Craig Erskine was born, and is still working, in Green Bay, Wisconsin. He has a passion for designing and building standards compliant, stylish and accessible websites.

Craig is using Fireworks on a daily basis and has also published quite a lot of Fireworks tutorials. You may find him on dribbbble and Twitter.

{44} Mac Mini illustration

Mac Mini illustration

Created in Fireworks CS4, all vectors (download editable PNG).

{45} Apple remotes illustration

Apple remotes illustration

Created in Fireworks CS4, all vectors (download editable PNG).

13. Pete Lacey

Pete Lacey is an English graphic designer and artist based in Copenhagen, Denmark. He’s working in the field of graphic design, illustration, photography, video editing, motion-graphics, web development, art direction and even audio recording. When it comes to Web design, Fireworks is one of his programs of choice.

When not working with a computer, Pete can often be found behind a drum kit or a guitar instead. And on Twitter, too.

{46} Fireworks icons

Fireworks icons

Created in Fireworks for a client, 100% vector work.

14. David Brooks

David is a UX designer at Fellowship Technologies and also a photographer. He currently lives and works in Dallas, Texas (USA). You can find him on dribbble and Twitter.

One of his tools of choice is Fireworks.

{47} Camera-Phone illustration

Camera-Phone illustration

Created in Fireworks for pure fun; all vectors.

{48} Northward Compass website illustration

Northward Compass website illustration

Everything (except the map, which is an imported bitmap), is done as vectors in Fireworks.

15. Tomas Gajar

Tomas Gajar is a senior user interface designer. He has been using Fireworks in his daily work for about 7+ years. All designs that you’ll see in his DigitalLabs Portfolio has been made in Fireworks. You can also find Tomas on Twitter and SofaSurfer.

{49} DigitalLabs website design

DigitalLabs website design (Fireworks illustration)

{50} Beck’s design concept

Becks design concept (Fireworks illustration)

{51} SofaSurfer website design

SofaSurfer website design (Fireworks illustration)

16. Vincent Tremblay

Vincent Tremblay is currently studying computer programming at Bois-de-Boulogne College in Montreal, Canada. He spends most of his free time coding desktop applications, but he also loves working with his favorite web design software, Adobe Fireworks. Vincent can also be found at deviantart.

Neos Carbon 2 logo (Fireworks illustration)

Created in Fireworks CS5, all vectors.

iCompanion (Fireworks illustration)

Created in Fireworks CS5, all vectors.

17. José Rivera

José is a very active member of the FireworksGuru forum and he also runs a personal blog dedicated to Fireworks. You can also check his deviantart profile.

{54} Twitter icons

Twitter icon #1 (Fireworks illustration)

Twitter icon #2 (Fireworks illustration)

Twitter icons, all re-created in Fireworks vectors.

{55} The iPhone, in Fireworks PNG (.fw.png) format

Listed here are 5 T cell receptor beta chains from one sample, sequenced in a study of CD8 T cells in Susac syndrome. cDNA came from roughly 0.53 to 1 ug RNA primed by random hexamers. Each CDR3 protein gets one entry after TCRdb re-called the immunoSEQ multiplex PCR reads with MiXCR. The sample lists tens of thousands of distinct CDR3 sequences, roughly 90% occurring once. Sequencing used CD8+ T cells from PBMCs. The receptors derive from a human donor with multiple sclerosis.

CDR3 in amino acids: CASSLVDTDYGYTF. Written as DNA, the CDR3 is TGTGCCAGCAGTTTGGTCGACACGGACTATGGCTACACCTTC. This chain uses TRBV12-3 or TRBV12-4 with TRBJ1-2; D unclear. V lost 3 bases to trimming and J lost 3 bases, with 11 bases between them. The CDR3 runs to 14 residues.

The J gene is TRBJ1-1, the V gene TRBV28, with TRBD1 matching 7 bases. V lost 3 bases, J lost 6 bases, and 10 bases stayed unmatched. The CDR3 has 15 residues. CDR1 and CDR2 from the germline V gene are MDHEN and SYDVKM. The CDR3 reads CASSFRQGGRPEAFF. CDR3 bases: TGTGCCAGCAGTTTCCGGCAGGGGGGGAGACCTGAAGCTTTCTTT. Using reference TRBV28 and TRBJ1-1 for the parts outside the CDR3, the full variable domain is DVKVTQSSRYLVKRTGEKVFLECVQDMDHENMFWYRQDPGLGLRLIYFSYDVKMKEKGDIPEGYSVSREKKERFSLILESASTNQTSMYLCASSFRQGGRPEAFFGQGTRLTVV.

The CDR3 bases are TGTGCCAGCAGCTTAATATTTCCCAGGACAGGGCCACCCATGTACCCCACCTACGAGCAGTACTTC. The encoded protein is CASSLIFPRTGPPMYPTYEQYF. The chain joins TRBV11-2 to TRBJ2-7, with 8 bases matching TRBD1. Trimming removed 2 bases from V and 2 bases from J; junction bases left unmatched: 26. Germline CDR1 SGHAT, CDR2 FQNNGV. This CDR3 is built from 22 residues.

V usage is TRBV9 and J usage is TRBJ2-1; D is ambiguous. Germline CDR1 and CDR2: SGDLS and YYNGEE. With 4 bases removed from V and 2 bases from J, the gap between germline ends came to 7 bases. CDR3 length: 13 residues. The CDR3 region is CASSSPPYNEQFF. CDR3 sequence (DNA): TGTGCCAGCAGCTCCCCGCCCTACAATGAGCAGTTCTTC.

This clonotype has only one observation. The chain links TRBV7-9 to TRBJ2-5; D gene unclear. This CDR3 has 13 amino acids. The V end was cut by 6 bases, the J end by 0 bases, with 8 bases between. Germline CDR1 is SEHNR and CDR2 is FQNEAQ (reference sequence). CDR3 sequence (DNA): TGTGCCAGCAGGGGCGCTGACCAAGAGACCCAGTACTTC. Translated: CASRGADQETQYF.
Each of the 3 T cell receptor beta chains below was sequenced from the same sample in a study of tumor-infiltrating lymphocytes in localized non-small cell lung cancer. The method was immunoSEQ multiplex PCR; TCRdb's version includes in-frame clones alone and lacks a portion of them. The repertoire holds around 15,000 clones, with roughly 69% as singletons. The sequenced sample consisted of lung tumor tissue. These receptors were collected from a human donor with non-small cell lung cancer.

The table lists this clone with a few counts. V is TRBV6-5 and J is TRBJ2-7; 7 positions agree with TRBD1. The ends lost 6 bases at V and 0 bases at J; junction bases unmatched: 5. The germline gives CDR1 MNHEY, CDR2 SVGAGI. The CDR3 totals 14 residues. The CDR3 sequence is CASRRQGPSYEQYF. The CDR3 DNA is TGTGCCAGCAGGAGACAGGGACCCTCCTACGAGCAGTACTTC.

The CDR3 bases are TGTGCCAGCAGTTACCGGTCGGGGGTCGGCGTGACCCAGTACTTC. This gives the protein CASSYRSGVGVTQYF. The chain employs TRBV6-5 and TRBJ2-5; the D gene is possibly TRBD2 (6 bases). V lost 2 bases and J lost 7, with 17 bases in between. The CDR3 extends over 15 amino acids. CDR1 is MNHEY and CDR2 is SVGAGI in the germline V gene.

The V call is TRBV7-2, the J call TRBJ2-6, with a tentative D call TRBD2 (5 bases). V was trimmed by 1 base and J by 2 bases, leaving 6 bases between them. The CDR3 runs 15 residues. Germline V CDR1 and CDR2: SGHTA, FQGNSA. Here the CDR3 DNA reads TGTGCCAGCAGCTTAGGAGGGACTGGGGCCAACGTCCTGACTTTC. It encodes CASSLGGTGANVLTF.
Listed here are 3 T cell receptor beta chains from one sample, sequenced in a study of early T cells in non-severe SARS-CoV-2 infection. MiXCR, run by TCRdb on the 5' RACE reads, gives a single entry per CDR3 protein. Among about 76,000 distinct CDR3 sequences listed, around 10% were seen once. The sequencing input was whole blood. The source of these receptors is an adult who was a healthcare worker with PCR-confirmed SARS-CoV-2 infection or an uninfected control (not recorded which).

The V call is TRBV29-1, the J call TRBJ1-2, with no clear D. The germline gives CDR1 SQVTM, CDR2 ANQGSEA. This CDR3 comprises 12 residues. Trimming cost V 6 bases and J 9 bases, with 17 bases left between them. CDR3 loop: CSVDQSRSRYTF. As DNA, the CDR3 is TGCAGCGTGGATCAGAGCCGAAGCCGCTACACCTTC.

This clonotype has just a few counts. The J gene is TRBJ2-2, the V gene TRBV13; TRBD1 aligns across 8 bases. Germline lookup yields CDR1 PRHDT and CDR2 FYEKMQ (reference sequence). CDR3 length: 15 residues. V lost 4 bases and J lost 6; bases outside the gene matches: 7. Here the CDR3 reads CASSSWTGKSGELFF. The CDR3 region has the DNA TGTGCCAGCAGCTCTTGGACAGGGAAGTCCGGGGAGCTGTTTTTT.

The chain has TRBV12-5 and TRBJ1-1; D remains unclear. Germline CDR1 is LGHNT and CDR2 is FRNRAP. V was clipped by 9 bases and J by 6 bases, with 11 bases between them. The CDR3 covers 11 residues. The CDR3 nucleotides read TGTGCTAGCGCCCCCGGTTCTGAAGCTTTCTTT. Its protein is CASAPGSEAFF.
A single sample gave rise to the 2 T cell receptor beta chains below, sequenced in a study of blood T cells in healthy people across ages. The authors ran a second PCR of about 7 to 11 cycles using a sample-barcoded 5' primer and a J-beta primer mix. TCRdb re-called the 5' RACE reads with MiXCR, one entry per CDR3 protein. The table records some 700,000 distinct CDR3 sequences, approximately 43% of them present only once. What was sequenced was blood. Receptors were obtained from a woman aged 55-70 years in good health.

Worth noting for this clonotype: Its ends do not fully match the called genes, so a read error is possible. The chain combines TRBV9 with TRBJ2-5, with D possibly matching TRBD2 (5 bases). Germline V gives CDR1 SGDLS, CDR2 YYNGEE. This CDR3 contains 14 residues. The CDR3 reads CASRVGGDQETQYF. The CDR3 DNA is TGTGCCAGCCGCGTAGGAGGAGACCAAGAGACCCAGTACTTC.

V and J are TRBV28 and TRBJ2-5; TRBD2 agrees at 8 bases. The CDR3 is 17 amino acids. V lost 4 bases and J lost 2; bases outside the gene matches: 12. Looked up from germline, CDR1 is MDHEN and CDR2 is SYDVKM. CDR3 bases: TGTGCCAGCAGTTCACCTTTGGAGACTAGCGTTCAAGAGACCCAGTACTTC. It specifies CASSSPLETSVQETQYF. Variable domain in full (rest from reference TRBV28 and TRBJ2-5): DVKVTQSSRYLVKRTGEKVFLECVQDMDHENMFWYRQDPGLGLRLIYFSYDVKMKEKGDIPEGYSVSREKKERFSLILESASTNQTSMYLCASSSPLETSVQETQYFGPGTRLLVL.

The iPhone in Fireworks PNG vectors (Fireworks illustration)

The idea to fully vectorize the iPhone is not new — for example, you may check this excellent tutorial on how to create the iPhone frame in Adobe Fireworks.

However, José Rivera went one step further and offered the iPhone in Fireworks full vector format for free download (download iPhone in editable PNG format). It should be fully compatible with Fireworks versions CS4/CS5 (and even lower).

18. Nick Isenberg

Nick is a Web and graphic designer who lives and works in Boise, Idaho (USA). You may check his portfolio and deviantart profile, where he publishes some of his illustrations made with Fireworks.

{56} Spiral Notebooks illustration

Spiral notebooks (Fireworks illustration)

Created in Fireworks CS3, all vector work (download the Fireworks PNG).

{57} Le Petit Porcelet illustration

Le petit porcelet (Fireworks illustration)

Created in Fireworks CS3, all vector work (download the Fireworks PNG).

{58} Safari Dock icon

Safari dock icon (Fireworks illustration)

Created in Fireworks CS3, almost 100% vector work (download the Fireworks PNG).

19. Adobe CS5 Branding

Next you’ll see more details about the whole Adobe CS5 branding, which — it shouldn’t be actually a surprise — was not made in Photoshop, but mainly in Fireworks.

{59} The Adobe CS5 branding

Adobe CS5 branding - made possible with the help of Fireworks

{60} The Adobe CS5 branding — the icons

Adobe CS5 branding - made possible with the help of Fireworks

{61} The Adobe CS5 branding — the splash screens

Adobe CS5 branding (the splash screens - all made with Adobe Fireworks)

The Adobe CS5 Branding work was conceived and executed by Ryan Hicks (lead), Shawn Cheris and Dave Nelson. There’s a very interesting article at Veerle Pieters’s blog dedicated to the “making of”. I highly recommend reading this as well as Ryan’s thoughts on the matter too:

Producing assets for nearly a hundred separate software products takes enormous discipline. Discipline in what a few people can commit to executing in terms of fancy design, and discipline in coordinating and scheduling a hundred separate engineering development cycles and their deadlines. And to keep things interesting, Dave bails just before our production schedule was set to kick off. Shawn and I are now an army of two.